View Full Version : North Coast Update

08-18-2005, 08:21 AM
Here is a reccently article from a paper up here for salmon in the ocean as well as the rivers. There is a little bit about bottom fishing in too:

Salmon fishermen enjoy big week
Don Terbush
For the Times-Standard
Generally speaking the hurrahs outweigh the boos by a solid margin in the informal poll on the re-opening of the ocean sport salmon season in the Klamath Management Zone.

Gisela Kinder of Johnny’s Marina labels the first three days “off and on” with some hefty salmon and halibut catches off Eureka.

Dan Hayes of Redding and his party landed nine salmon including a 30 pounder. The same day Chuck Jensen brought in a 39-pound halibut and Bob Manning a 21 pounder.

”There have been quite a few fish landed in the teens” Gisela pointed out, “and most have been caught off the stacks.”

”We’ve been busy,” reported Coral Isle charter boat owner Larry Williams. “There are shakers up to 30 pounds. We made our second trip today (Tuesday). Fishing has been spotty but it’s been worth going out. You put the time in and you’ll get fish. Most days we’ve made two trips.”

Phil Glenn, skipper of the charter boat Shellback, newly returned from Bodega Bay where he fished during the recent local shutdown. He took three clients out Tuesday who limited out with the largest salmon 19 pounds. “We fished in 26 fathoms northwest of the Whistler,” he reported. “We used herring on a crossbar hook.”

Bottom fishing remains very good but the salmon has been slow, according to a report from Trinidad. Rich Hull leads the Salmon Derby with a 22 pounder. Patrick Washburn’s 21 pounder is runnerup. Karen Henning and George Bowman are tied for third with 20 pounders.

Carl Zaps 28 pounder is pacing the Lingcod Derby. Mike Davis and Keith Ervin are tied for second with 27 pounders.

Charter boat skipper Bob Ginoelhio notes from Crescent City that the water is clear but the bait left the day before the salmon opener. However, his clients got 18 lingcod up to 34 pounds. “There are a lot of nice red and blacks at the Point George reef,” he said.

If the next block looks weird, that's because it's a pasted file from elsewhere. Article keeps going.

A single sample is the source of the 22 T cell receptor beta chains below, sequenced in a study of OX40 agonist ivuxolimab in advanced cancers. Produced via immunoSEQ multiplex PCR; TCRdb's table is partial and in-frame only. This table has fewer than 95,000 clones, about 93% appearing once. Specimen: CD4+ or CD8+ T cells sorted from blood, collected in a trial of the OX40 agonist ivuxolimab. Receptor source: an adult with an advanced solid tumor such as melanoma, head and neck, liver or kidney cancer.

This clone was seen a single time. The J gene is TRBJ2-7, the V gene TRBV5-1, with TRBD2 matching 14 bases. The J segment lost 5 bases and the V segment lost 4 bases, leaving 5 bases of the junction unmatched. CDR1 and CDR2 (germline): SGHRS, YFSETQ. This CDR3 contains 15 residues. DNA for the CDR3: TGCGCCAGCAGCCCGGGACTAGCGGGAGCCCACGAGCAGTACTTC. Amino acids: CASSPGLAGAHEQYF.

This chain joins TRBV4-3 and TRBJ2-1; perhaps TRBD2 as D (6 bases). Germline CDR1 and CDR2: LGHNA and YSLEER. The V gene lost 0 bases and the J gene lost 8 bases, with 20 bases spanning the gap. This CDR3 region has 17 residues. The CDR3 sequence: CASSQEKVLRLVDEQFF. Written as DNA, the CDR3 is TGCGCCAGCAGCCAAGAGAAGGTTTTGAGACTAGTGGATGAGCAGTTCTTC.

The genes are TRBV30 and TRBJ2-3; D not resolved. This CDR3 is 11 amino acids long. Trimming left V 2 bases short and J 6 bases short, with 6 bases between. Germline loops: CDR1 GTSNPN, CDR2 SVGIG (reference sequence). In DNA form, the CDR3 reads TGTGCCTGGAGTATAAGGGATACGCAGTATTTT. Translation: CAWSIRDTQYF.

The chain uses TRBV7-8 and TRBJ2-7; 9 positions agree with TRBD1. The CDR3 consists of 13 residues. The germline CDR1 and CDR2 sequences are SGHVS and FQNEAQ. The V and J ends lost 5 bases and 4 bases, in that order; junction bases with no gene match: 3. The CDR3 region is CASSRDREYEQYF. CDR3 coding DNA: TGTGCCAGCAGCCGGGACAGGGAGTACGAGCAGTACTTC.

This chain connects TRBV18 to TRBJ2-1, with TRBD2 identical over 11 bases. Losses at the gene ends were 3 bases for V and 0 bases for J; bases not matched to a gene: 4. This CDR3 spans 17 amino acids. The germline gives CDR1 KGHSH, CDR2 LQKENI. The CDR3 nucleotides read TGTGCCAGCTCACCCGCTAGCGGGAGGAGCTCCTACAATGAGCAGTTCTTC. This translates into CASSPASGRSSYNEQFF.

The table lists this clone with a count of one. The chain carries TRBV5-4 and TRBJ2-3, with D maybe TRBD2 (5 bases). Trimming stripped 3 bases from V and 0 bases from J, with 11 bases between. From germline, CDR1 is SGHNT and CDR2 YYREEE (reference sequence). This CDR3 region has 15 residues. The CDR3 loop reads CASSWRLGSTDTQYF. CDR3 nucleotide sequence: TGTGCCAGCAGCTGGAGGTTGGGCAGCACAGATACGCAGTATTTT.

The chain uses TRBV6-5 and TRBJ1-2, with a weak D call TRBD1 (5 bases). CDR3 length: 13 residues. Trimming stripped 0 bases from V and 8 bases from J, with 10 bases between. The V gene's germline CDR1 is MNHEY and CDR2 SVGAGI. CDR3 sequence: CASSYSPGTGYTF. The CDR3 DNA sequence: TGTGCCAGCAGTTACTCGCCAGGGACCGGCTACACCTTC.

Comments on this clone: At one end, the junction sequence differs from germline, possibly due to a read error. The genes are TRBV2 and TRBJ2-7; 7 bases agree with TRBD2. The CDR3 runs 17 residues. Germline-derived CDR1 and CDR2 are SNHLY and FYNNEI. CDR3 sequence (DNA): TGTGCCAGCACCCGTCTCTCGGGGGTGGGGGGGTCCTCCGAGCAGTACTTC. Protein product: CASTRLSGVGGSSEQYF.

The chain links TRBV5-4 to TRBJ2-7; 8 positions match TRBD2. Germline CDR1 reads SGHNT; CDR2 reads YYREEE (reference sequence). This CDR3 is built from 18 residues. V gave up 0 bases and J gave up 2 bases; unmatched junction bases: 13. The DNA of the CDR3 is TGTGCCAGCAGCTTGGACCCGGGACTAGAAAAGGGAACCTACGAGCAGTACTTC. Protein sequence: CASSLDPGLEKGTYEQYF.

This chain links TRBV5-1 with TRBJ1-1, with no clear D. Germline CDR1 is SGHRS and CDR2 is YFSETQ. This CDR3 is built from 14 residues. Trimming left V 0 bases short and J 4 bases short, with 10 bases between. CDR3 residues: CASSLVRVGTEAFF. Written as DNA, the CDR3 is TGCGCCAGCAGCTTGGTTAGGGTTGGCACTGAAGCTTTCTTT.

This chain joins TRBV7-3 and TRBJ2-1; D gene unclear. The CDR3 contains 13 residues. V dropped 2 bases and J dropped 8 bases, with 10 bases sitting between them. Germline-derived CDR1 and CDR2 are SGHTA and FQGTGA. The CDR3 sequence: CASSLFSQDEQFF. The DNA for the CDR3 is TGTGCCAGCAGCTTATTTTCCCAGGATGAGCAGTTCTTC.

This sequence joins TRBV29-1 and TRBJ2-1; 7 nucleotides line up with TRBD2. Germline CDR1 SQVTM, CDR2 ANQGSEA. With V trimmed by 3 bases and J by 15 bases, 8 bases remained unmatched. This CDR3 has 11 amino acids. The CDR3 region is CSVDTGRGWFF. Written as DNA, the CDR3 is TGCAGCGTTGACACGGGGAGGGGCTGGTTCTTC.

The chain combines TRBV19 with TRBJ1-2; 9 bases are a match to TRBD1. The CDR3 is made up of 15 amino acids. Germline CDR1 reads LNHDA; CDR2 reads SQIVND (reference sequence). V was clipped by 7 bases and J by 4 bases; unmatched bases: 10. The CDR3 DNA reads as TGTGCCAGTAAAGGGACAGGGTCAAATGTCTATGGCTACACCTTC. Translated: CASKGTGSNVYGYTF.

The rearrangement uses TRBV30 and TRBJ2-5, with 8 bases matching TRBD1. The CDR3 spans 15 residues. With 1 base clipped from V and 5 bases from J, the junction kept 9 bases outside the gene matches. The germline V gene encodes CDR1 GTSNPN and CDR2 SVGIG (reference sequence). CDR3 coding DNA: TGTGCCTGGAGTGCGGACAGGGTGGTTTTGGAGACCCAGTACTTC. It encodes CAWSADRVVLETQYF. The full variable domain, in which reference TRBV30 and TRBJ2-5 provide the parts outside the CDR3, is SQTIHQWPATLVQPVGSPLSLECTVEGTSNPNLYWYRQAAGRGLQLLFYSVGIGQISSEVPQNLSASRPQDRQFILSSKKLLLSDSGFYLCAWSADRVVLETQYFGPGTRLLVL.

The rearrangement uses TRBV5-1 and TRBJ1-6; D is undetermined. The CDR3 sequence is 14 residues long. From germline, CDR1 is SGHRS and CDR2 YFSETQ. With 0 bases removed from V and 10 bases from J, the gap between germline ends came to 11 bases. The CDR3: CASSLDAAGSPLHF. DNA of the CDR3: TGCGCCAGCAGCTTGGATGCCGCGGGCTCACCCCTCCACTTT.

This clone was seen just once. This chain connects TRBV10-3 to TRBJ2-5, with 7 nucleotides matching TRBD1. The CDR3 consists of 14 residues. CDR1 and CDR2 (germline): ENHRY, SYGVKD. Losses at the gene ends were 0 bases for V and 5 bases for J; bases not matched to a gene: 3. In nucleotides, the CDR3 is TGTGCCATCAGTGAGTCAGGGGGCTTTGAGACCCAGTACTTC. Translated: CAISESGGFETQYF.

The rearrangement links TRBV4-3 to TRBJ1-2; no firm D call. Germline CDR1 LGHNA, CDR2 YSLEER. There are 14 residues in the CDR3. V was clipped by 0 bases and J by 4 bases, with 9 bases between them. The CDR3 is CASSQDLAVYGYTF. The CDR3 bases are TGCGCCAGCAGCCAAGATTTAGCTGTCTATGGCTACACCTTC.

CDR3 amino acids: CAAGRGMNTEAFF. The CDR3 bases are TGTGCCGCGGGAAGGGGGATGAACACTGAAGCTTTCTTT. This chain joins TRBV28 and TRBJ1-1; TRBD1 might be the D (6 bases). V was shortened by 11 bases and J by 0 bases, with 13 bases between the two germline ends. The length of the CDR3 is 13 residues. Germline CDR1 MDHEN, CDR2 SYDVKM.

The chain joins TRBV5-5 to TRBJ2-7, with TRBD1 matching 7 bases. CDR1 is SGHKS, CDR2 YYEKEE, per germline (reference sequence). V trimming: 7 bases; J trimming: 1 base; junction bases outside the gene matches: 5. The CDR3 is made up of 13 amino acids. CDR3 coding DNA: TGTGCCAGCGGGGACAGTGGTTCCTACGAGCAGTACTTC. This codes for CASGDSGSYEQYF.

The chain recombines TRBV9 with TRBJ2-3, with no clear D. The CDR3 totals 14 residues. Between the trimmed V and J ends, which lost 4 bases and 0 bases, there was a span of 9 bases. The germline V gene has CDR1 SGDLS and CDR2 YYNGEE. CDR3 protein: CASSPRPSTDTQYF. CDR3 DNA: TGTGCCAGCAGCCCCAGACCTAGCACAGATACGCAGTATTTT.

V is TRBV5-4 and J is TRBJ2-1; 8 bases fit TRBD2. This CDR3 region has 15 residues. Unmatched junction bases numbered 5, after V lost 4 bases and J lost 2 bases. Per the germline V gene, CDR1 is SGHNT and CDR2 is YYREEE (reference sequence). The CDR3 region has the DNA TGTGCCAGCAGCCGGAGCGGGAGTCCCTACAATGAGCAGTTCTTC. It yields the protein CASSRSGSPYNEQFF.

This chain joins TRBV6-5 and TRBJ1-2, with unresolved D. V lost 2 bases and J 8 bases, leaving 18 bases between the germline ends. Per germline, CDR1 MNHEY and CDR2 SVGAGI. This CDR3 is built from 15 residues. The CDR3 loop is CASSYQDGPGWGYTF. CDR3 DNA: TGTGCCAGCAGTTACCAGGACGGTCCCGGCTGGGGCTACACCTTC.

”It’s wide open for salmon,” reported Ken Vallotton from Shelter Cove. “Most are being taken a couple of miles out. The charter boat Bite Me has been limiting out on two trips a day and there are fish from 20 to 30 pounds. The Viking came in with a 30 pound halibut.”

Ken went on to say that California halibut are moving in and abalone are also being taken. “It’s a virtual aquatic soup,” he added.

The wide open salmon bite remains alive at Fort Bragg as well. Anglers are being rewarded with early morning limits of fish to 25 pounds. Rockfish and lings continue to bite as well.

Salmon fishing is picking up at the mouth of the Klamath River, according to guide Rich Mossholder. Good numbers ranging from 8 to 20 pounds were landed over the weekend. Trollers scored on spinners, anchovies and Kastmasters.

Steelhead were spread out and were taking Glo Bugs and spinners. Fly fishermen were also scoring.

Willow Creek guide Ed Duggan said that he believes the spring run of Chinook is over on the Trinity River with the exception of some very late runners.

”This past week we hit the river both upper and lower sections and had very slow action with the exception of four legitimate half pounders to the boats and that is with two boats and four fly fishermen pounding the water from daylight to noon. We saw a few spring stragglers and that’s about all.

Up-river to Douglas City-Junction City the water was very clear and about 62 degrees. There were some adults down in the Hoopa Gorge but temperatures were hot.